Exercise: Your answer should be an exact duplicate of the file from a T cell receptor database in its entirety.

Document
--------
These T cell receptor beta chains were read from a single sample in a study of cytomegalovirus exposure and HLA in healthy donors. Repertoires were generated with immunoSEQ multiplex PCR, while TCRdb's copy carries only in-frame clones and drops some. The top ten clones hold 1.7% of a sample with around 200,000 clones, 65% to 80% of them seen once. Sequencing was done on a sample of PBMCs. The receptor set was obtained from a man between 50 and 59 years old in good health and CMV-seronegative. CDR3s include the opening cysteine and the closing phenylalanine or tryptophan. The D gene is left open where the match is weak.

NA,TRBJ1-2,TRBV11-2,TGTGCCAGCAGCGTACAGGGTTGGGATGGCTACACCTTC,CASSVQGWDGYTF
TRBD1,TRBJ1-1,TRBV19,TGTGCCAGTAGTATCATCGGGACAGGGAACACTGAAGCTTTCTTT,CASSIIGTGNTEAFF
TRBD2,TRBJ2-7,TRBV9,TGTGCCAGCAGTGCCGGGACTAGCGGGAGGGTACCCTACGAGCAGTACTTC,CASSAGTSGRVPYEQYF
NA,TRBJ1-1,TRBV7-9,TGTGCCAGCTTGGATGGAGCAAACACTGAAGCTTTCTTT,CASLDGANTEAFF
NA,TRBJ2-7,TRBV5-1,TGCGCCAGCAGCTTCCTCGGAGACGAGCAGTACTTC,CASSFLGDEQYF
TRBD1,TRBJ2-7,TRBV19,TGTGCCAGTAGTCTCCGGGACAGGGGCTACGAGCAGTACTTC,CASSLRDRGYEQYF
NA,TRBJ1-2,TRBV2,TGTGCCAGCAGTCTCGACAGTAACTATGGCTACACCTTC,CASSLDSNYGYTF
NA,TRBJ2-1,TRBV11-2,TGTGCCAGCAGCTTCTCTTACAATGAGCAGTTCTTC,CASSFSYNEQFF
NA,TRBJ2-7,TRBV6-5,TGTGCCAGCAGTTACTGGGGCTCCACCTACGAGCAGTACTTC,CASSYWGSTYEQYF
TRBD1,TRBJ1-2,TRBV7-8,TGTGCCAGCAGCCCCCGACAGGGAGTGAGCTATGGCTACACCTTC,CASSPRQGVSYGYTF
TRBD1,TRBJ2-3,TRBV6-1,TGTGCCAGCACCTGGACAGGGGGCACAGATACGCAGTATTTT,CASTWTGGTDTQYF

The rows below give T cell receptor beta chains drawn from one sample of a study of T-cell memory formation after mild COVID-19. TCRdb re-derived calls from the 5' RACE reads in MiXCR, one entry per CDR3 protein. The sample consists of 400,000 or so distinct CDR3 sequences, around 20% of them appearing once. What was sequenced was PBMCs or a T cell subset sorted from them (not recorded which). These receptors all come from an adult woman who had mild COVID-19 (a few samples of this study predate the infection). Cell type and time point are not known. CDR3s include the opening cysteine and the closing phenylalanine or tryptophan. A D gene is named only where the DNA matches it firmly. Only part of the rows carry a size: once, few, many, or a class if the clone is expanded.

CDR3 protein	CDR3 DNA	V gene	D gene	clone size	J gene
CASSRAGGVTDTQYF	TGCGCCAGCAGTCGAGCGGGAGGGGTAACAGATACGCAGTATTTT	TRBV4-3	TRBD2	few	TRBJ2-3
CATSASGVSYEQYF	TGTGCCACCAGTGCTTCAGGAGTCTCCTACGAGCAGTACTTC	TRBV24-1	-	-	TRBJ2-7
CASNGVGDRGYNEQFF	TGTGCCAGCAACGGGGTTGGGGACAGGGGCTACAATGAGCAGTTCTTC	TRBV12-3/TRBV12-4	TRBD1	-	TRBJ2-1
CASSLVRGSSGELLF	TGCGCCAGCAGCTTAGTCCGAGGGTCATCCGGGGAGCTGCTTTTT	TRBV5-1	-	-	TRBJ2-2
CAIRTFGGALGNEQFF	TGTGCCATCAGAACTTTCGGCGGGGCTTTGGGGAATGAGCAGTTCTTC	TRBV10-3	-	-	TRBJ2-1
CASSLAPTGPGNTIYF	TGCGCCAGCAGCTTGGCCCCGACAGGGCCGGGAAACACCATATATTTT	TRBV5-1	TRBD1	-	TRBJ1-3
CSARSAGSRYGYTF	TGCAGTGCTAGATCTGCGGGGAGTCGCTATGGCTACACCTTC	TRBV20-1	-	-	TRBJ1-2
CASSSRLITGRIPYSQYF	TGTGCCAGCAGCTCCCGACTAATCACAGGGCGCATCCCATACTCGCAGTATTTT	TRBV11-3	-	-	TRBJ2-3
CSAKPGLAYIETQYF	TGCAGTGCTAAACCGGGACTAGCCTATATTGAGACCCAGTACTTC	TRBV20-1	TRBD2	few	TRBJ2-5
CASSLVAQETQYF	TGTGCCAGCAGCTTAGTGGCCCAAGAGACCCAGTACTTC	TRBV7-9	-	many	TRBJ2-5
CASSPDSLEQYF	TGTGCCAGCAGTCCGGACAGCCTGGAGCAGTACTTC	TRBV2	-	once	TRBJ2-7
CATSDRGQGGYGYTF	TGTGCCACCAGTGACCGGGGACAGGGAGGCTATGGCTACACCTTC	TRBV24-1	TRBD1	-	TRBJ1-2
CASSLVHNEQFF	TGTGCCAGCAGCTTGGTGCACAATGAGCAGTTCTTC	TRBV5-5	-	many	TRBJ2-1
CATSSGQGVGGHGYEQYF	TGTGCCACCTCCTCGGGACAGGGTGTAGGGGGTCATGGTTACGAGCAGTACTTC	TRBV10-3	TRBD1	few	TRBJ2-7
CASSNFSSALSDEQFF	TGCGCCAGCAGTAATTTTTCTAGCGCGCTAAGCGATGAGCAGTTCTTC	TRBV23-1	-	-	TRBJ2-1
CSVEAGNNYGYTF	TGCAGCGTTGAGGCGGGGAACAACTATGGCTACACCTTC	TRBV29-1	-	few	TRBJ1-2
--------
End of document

These T cell receptor beta chains were read from a single sample in a study of cytomegalovirus exposure and HLA in healthy donors. Repertoires were generated with immunoSEQ multiplex PCR, while TCRdb's copy carries only in-frame clones and drops some. The top ten clones hold 1.7% of a sample with around 200,000 clones, 65% to 80% of them seen once. Sequencing was done on a sample of PBMCs. The receptor set was obtained from a man between 50 and 59 years old in good health and CMV-seronegative. CDR3s include the opening cysteine and the closing phenylalanine or tryptophan. The D gene is left open where the match is weak.

NA,TRBJ1-2,TRBV11-2,TGTGCCAGCAGCGTACAGGGTTGGGATGGCTACACCTTC,CASSVQGWDGYTF
TRBD1,TRBJ1-1,TRBV19,TGTGCCAGTAGTATCATCGGGACAGGGAACACTGAAGCTTTCTTT,CASSIIGTGNTEAFF
TRBD2,TRBJ2-7,TRBV9,TGTGCCAGCAGTGCCGGGACTAGCGGGAGGGTACCCTACGAGCAGTACTTC,CASSAGTSGRVPYEQYF
NA,TRBJ1-1,TRBV7-9,TGTGCCAGCTTGGATGGAGCAAACACTGAAGCTTTCTTT,CASLDGANTEAFF
NA,TRBJ2-7,TRBV5-1,TGCGCCAGCAGCTTCCTCGGAGACGAGCAGTACTTC,CASSFLGDEQYF
TRBD1,TRBJ2-7,TRBV19,TGTGCCAGTAGTCTCCGGGACAGGGGCTACGAGCAGTACTTC,CASSLRDRGYEQYF
NA,TRBJ1-2,TRBV2,TGTGCCAGCAGTCTCGACAGTAACTATGGCTACACCTTC,CASSLDSNYGYTF
NA,TRBJ2-1,TRBV11-2,TGTGCCAGCAGCTTCTCTTACAATGAGCAGTTCTTC,CASSFSYNEQFF
NA,TRBJ2-7,TRBV6-5,TGTGCCAGCAGTTACTGGGGCTCCACCTACGAGCAGTACTTC,CASSYWGSTYEQYF
TRBD1,TRBJ1-2,TRBV7-8,TGTGCCAGCAGCCCCCGACAGGGAGTGAGCTATGGCTACACCTTC,CASSPRQGVSYGYTF
TRBD1,TRBJ2-3,TRBV6-1,TGTGCCAGCACCTGGACAGGGGGCACAGATACGCAGTATTTT,CASTWTGGTDTQYF

The rows below give T cell receptor beta chains drawn from one sample of a study of T-cell memory formation after mild COVID-19. TCRdb re-derived calls from the 5' RACE reads in MiXCR, one entry per CDR3 protein. The sample consists of 400,000 or so distinct CDR3 sequences, around 20% of them appearing once. What was sequenced was PBMCs or a T cell subset sorted from them (not recorded which). These receptors all come from an adult woman who had mild COVID-19 (a few samples of this study predate the infection). Cell type and time point are not known. CDR3s include the opening cysteine and the closing phenylalanine or tryptophan. A D gene is named only where the DNA matches it firmly. Only part of the rows carry a size: once, few, many, or a class if the clone is expanded.

CDR3 protein	CDR3 DNA	V gene	D gene	clone size	J gene
CASSRAGGVTDTQYF	TGCGCCAGCAGTCGAGCGGGAGGGGTAACAGATACGCAGTATTTT	TRBV4-3	TRBD2	few	TRBJ2-3
CATSASGVSYEQYF	TGTGCCACCAGTGCTTCAGGAGTCTCCTACGAGCAGTACTTC	TRBV24-1	-	-	TRBJ2-7
CASNGVGDRGYNEQFF	TGTGCCAGCAACGGGGTTGGGGACAGGGGCTACAATGAGCAGTTCTTC	TRBV12-3/TRBV12-4	TRBD1	-	TRBJ2-1
CASSLVRGSSGELLF	TGCGCCAGCAGCTTAGTCCGAGGGTCATCCGGGGAGCTGCTTTTT	TRBV5-1	-	-	TRBJ2-2
CAIRTFGGALGNEQFF	TGTGCCATCAGAACTTTCGGCGGGGCTTTGGGGAATGAGCAGTTCTTC	TRBV10-3	-	-	TRBJ2-1
CASSLAPTGPGNTIYF	TGCGCCAGCAGCTTGGCCCCGACAGGGCCGGGAAACACCATATATTTT	TRBV5-1	TRBD1	-	TRBJ1-3
CSARSAGSRYGYTF	TGCAGTGCTAGATCTGCGGGGAGTCGCTATGGCTACACCTTC	TRBV20-1	-	-	TRBJ1-2
CASSSRLITGRIPYSQYF	TGTGCCAGCAGCTCCCGACTAATCACAGGGCGCATCCCATACTCGCAGTATTTT	TRBV11-3	-	-	TRBJ2-3
CSAKPGLAYIETQYF	TGCAGTGCTAAACCGGGACTAGCCTATATTGAGACCCAGTACTTC	TRBV20-1	TRBD2	few	TRBJ2-5
CASSLVAQETQYF	TGTGCCAGCAGCTTAGTGGCCCAAGAGACCCAGTACTTC	TRBV7-9	-	many	TRBJ2-5
CASSPDSLEQYF	TGTGCCAGCAGTCCGGACAGCCTGGAGCAGTACTTC	TRBV2	-	once	TRBJ2-7
CATSDRGQGGYGYTF	TGTGCCACCAGTGACCGGGGACAGGGAGGCTATGGCTACACCTTC	TRBV24-1	TRBD1	-	TRBJ1-2
CASSLVHNEQFF	TGTGCCAGCAGCTTGGTGCACAATGAGCAGTTCTTC	TRBV5-5	-	many	TRBJ2-1
CATSSGQGVGGHGYEQYF	TGTGCCACCTCCTCGGGACAGGGTGTAGGGGGTCATGGTTACGAGCAGTACTTC	TRBV10-3	TRBD1	few	TRBJ2-7
CASSNFSSALSDEQFF	TGCGCCAGCAGTAATTTTTCTAGCGCGCTAAGCGATGAGCAGTTCTTC	TRBV23-1	-	-	TRBJ2-1
CSVEAGNNYGYTF	TGCAGCGTTGAGGCGGGGAACAACTATGGCTACACCTTC	TRBV29-1	-	few	TRBJ1-2